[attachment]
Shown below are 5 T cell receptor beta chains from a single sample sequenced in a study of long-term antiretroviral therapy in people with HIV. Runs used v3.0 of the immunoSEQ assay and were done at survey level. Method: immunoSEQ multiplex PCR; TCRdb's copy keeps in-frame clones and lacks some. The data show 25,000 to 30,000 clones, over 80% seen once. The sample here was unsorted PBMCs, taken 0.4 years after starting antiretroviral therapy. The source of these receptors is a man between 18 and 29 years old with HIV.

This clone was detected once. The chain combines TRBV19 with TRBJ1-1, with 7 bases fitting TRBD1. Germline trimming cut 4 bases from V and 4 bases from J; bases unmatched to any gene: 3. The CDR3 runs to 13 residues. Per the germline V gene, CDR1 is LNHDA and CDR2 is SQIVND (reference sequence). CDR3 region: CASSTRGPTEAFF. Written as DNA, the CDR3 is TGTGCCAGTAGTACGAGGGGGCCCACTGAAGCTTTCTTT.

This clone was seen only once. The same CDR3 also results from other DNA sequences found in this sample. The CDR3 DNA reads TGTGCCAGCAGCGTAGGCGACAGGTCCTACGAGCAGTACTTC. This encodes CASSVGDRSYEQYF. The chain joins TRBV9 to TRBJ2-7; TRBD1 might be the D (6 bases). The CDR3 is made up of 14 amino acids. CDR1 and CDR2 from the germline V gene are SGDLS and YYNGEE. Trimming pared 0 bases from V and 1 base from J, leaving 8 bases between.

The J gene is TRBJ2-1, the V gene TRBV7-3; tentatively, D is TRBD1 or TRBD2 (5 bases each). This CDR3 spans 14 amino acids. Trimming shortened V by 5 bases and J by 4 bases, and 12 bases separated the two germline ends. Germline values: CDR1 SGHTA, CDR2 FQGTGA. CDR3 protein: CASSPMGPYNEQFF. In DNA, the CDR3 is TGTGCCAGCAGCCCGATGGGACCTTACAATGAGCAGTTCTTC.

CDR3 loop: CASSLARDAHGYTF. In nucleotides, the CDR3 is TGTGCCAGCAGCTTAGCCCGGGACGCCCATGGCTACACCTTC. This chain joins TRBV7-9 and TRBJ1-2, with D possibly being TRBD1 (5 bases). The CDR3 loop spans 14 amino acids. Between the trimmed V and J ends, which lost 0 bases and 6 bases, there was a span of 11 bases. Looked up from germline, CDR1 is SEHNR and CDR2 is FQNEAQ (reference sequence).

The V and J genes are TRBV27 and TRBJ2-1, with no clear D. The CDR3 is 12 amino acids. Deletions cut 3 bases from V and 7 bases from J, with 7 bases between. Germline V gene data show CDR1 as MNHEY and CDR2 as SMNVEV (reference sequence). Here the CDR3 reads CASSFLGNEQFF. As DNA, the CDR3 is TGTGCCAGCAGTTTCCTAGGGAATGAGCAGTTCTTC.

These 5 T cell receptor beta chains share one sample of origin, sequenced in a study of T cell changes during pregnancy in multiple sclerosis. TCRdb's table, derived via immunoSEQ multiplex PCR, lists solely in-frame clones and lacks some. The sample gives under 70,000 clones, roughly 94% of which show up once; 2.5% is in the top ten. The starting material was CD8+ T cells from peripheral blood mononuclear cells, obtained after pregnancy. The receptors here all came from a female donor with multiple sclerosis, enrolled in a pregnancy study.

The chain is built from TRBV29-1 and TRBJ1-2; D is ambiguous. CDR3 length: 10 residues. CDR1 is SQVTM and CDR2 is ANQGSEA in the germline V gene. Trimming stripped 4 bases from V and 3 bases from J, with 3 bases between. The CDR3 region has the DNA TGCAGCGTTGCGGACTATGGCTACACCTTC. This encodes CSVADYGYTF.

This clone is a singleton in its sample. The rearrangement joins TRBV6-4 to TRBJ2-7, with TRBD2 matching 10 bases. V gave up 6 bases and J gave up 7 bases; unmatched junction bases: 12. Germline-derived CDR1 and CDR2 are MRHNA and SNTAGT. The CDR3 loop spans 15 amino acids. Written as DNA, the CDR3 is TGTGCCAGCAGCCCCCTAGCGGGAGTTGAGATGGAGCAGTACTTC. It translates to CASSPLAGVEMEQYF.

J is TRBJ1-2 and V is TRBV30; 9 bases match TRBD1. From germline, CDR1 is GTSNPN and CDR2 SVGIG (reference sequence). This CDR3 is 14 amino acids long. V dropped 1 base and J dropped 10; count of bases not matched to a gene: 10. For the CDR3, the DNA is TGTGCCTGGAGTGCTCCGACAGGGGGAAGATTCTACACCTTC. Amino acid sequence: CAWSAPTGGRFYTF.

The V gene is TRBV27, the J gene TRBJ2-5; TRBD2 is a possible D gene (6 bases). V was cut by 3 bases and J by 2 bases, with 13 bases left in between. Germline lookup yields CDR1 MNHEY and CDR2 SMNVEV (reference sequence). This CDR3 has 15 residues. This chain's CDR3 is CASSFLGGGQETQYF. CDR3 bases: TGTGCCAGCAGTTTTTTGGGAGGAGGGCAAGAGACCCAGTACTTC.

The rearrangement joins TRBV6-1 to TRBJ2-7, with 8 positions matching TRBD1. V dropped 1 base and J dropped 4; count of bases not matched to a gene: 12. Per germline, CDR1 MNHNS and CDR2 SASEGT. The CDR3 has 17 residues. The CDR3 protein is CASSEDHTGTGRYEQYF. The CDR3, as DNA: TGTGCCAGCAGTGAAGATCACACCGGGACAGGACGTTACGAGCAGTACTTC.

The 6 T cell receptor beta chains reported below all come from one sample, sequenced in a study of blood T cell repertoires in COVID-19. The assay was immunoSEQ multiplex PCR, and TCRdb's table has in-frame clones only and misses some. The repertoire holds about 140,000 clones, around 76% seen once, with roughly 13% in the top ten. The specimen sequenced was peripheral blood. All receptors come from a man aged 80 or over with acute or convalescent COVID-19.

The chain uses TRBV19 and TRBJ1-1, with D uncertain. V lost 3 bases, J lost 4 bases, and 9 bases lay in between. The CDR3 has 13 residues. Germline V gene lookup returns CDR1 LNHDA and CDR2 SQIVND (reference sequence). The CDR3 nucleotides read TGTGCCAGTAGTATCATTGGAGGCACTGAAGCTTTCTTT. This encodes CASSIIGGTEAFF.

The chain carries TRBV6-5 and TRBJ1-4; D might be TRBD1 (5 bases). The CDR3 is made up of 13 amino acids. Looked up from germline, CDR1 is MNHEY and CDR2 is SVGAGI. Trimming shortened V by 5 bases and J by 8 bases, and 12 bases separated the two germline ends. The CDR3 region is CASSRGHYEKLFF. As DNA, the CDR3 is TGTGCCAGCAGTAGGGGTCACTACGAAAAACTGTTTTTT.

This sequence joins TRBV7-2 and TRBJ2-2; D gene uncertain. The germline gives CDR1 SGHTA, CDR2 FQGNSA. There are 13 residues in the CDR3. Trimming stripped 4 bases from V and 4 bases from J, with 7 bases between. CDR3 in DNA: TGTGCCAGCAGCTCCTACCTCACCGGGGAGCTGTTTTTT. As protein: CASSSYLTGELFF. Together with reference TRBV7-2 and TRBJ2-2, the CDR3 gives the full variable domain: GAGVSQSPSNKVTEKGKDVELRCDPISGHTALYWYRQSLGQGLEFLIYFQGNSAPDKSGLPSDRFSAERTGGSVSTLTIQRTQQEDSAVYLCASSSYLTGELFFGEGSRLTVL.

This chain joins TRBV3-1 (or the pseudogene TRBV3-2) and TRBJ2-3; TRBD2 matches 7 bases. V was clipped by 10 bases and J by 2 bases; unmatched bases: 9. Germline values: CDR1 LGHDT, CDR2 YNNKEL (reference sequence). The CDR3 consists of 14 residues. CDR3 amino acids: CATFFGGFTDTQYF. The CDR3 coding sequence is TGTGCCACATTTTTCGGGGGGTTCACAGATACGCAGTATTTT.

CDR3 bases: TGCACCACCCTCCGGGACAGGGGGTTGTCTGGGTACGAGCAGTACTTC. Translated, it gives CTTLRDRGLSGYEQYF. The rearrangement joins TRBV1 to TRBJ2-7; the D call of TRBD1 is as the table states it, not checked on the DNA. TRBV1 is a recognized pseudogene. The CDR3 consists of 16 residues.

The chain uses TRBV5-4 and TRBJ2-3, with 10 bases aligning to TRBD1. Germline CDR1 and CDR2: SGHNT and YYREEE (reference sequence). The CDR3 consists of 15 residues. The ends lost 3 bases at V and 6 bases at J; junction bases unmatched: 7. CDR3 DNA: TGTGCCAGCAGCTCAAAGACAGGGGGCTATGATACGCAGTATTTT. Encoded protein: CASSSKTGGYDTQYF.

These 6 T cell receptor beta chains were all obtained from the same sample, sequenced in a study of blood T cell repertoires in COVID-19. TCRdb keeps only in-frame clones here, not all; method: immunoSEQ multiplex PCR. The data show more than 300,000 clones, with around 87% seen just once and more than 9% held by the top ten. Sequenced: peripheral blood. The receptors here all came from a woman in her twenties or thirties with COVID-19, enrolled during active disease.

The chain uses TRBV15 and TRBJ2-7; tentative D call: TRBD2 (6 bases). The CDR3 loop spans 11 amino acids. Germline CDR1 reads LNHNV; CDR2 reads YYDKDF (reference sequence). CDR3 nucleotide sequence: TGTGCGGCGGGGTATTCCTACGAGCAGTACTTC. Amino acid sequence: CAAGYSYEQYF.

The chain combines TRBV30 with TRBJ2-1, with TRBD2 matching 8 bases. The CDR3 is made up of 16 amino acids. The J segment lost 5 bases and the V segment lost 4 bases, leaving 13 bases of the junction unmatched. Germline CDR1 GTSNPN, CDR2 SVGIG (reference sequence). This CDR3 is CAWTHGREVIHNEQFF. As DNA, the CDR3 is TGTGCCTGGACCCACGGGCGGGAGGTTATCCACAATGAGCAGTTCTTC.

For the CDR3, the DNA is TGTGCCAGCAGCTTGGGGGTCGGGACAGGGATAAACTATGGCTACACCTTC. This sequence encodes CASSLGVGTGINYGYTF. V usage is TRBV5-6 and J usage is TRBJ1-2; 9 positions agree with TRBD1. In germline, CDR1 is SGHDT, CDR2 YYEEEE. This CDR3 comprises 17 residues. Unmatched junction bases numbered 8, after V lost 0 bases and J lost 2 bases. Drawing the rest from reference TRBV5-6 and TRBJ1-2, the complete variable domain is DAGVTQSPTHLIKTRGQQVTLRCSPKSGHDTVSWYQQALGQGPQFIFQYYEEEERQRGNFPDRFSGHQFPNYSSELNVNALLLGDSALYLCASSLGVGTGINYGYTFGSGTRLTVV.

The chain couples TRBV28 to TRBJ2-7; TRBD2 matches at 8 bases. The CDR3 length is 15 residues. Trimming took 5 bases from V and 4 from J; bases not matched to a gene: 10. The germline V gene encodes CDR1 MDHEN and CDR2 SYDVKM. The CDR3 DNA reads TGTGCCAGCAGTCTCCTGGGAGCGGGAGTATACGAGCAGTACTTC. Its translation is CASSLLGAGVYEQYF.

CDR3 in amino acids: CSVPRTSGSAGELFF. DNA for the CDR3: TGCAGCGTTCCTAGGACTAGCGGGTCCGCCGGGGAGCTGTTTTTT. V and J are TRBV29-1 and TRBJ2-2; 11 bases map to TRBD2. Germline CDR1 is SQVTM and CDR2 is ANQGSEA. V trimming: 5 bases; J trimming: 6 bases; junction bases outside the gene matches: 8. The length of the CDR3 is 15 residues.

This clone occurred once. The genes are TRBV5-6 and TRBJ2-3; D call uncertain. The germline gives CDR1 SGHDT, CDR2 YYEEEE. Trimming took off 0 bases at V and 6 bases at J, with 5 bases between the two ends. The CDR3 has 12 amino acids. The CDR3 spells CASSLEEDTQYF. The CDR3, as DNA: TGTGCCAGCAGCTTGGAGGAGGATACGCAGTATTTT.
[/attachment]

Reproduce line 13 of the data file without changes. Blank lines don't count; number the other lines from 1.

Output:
The 6 T cell receptor beta chains reported below all come from one sample, sequenced in a study of blood T cell repertoires in COVID-19. The assay was immunoSEQ multiplex PCR, and TCRdb's table has in-frame clones only and misses some. The repertoire holds about 140,000 clones, around 76% seen once, with roughly 13% in the top ten. The specimen sequenced was peripheral blood. All receptors come from a man aged 80 or over with acute or convalescent COVID-19.